# Create a simple flip flop circuit

I am just taking a electronics course, and i am trying to understand how to build a flip flop circuit. I would like to build a circuit that has one push button, and one led. Each time the push button is pressed the state of the led would change on to off or off to on. I found this circuit http://www.josepino.com/light/led-flasher-circuits1 and i built it and it worked, but i was wondering if i could possibly adapt it to suit my purposes since it says it is similar to a flip flop. Additionally, because i am short on supplies i would like to use only transistors, resistors, capacitors, diodes, leds, and switches in the construction of the circuit. The only examples i can find online of a flip flop is a flip flop where a manual reset is necessary. I believe what i currently have is an astable multivibrator, and i think what i am trying to build is a bistable multivibrator.

• What have you tried so far? If you are taking an electronics course it would be good for you to try to figure out how the LED flasher flip-flops work. If you dive in and then have a more specific question, ask it here. Jan 6 '14 at 22:23
• Note that flip flops are always "on", so they're generally not useful as a power switch. Jan 6 '14 at 22:26
• i don't want to use it for a power switch, i am using it for a set of logic experiments Jan 6 '14 at 22:29
• You "don't want to use it for a power switch"? Your question specifically asks about turning an LED on and off...sounds like a power switch to me! Jan 6 '14 at 22:55
• But i plan as using it as a way to store one bit of information in an actual application, i am just building this test circuit as a proof of concept exercise. Jan 6 '14 at 23:13

Here is a schematic for a typical T flip-flop. Every time you press the button, the output switches.

All you need to do is to build the logic gates! You can use diode-transistor logic, resistor-transistor logic, whatever. When you're all done, connect the inverted output (Q#) to the data pin and connect your button to the clock.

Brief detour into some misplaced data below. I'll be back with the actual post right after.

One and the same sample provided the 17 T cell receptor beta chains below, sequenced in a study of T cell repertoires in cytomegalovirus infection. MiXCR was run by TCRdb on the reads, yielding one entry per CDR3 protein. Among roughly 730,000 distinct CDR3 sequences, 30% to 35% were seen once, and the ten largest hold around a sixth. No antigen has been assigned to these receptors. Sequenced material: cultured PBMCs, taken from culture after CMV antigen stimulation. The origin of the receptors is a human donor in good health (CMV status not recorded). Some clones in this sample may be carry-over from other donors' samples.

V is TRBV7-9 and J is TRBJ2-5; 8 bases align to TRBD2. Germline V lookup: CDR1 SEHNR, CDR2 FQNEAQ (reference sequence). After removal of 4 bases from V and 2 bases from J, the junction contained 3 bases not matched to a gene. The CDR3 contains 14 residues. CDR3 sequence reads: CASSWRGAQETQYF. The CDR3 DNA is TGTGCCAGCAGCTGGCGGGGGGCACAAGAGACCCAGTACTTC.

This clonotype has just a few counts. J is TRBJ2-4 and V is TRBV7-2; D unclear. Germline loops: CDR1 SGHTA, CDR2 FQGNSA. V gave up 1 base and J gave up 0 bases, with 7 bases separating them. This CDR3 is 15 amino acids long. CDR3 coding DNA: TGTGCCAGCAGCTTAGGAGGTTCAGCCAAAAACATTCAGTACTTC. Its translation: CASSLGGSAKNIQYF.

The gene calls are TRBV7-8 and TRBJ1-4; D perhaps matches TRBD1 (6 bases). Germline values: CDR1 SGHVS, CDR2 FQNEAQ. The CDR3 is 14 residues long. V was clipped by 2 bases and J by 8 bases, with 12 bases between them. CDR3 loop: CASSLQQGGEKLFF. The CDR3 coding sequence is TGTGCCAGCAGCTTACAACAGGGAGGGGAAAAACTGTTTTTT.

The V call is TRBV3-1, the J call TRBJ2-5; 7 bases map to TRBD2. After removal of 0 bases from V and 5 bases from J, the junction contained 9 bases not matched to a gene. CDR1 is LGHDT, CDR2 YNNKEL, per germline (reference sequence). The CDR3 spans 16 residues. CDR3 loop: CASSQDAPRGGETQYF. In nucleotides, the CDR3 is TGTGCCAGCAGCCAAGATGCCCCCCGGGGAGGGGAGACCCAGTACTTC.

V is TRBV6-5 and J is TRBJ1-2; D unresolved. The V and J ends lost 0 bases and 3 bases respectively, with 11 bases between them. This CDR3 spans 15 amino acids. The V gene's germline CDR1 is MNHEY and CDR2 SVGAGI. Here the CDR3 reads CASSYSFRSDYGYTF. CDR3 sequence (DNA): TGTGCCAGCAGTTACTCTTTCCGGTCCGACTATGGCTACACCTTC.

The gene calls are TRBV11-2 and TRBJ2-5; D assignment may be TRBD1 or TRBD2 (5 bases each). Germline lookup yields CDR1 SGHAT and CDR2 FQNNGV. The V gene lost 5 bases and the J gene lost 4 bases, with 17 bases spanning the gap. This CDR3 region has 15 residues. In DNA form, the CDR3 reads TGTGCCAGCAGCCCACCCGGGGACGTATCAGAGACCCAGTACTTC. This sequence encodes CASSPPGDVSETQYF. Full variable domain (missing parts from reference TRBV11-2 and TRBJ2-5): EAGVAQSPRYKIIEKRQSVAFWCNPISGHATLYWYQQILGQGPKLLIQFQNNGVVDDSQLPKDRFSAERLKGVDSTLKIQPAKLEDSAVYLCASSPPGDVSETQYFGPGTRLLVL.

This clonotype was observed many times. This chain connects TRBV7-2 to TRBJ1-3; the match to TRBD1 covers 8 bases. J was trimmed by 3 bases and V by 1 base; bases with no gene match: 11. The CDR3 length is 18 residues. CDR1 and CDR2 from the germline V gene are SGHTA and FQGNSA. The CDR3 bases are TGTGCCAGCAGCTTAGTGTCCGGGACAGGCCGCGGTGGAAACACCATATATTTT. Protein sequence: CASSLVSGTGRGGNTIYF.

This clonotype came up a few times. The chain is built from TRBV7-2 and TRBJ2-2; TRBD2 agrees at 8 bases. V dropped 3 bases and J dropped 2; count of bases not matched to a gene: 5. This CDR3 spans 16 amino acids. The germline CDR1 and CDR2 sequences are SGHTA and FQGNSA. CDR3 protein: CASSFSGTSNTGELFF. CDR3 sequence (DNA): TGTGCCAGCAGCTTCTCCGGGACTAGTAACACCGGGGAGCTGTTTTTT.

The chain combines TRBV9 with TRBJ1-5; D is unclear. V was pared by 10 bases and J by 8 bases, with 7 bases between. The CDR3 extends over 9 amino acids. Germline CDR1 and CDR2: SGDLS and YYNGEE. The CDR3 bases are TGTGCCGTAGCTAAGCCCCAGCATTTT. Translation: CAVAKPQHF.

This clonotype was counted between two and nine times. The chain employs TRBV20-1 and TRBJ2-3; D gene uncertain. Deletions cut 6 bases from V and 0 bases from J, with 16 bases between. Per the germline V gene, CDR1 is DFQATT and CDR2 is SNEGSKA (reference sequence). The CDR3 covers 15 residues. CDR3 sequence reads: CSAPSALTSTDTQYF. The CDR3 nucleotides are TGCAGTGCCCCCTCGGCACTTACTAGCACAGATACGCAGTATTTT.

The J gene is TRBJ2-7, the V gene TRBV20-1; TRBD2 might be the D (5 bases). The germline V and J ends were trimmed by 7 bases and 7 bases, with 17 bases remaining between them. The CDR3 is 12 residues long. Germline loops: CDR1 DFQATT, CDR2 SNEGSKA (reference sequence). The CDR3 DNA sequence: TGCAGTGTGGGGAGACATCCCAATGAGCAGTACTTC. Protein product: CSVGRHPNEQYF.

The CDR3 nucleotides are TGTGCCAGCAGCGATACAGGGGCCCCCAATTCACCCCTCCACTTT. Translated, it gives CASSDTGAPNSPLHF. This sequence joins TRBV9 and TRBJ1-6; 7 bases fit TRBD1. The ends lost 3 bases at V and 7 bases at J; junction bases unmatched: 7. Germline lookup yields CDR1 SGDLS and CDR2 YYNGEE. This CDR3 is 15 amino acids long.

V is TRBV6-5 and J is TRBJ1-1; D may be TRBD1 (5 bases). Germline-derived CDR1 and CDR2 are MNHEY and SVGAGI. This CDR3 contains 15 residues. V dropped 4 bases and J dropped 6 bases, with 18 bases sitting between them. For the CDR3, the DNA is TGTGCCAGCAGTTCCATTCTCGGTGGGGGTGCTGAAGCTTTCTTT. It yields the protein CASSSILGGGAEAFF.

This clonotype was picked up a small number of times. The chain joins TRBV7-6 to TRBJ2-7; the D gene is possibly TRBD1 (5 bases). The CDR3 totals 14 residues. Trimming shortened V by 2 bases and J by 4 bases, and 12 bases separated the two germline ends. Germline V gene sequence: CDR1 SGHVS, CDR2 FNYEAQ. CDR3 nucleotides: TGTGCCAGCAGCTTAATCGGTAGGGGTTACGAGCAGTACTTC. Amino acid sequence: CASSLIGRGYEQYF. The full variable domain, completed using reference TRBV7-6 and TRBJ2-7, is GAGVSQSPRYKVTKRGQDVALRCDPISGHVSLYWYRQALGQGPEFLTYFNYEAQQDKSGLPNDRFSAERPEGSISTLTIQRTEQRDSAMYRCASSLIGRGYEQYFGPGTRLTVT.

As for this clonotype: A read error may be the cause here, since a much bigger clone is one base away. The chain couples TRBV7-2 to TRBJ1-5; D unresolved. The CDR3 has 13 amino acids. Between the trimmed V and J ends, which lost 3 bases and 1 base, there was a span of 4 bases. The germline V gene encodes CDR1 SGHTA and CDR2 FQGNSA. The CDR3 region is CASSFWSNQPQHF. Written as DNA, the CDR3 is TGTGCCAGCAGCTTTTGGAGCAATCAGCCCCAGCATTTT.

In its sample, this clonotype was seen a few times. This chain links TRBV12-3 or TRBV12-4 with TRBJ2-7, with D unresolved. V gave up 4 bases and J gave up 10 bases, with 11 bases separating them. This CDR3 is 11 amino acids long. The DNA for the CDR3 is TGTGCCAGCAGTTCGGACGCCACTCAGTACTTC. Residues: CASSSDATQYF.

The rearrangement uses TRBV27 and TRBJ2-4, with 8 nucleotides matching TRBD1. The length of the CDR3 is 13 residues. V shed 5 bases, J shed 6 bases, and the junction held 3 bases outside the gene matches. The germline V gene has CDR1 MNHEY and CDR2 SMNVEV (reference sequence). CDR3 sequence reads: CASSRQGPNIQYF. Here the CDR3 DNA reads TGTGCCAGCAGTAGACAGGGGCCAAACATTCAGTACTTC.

You might consider debouncing the switch. This can be achieved using a resistor and a capacitor.

• -1 From the question: "i would like to use only transistors, resistors, capacitors, diodes, leds, and switches". Jan 7 '14 at 0:39
• Exactly. Those are logic gates. You build them using RTL or DTL, like I said in the answer. Drawing out every single transistor or resistor would take a really long time... Hass, did you even read the answer? Or just the first sentence and glanced at the picture? Jan 7 '14 at 0:40
• I was looking for a circuit on a little bit of a simpler scale, however if this is the simplest way to accomplish this i will accept after i see the other answers. Jan 7 '14 at 0:53
• I read your answer carefully, and I felt that you could just as easily drawn a microcontroller with a button and said "all you need to do is build a microcontroller". I feel that your answer was inappropriate given the obvious background level of the OP and the OP's interest in transistor-level circuits. By the way, given the OP's inexperience you should mention the need for a pulldown resistor on the switch...or is that also left as an exercise for the reader? Jan 7 '14 at 1:00
• C'mon, transistor logic is even more basic than mocrocontrollers, other ICs, etc. Jan 7 '14 at 1:06

This is a flip flop I designed. It is a dtl flip flop. 1 button and 2 button versions. Here is a link to my projects. this flip flop was cropped out of my 3 channel amp page. https://hackaday.io/projects/hacker/1205951 Alan Cyr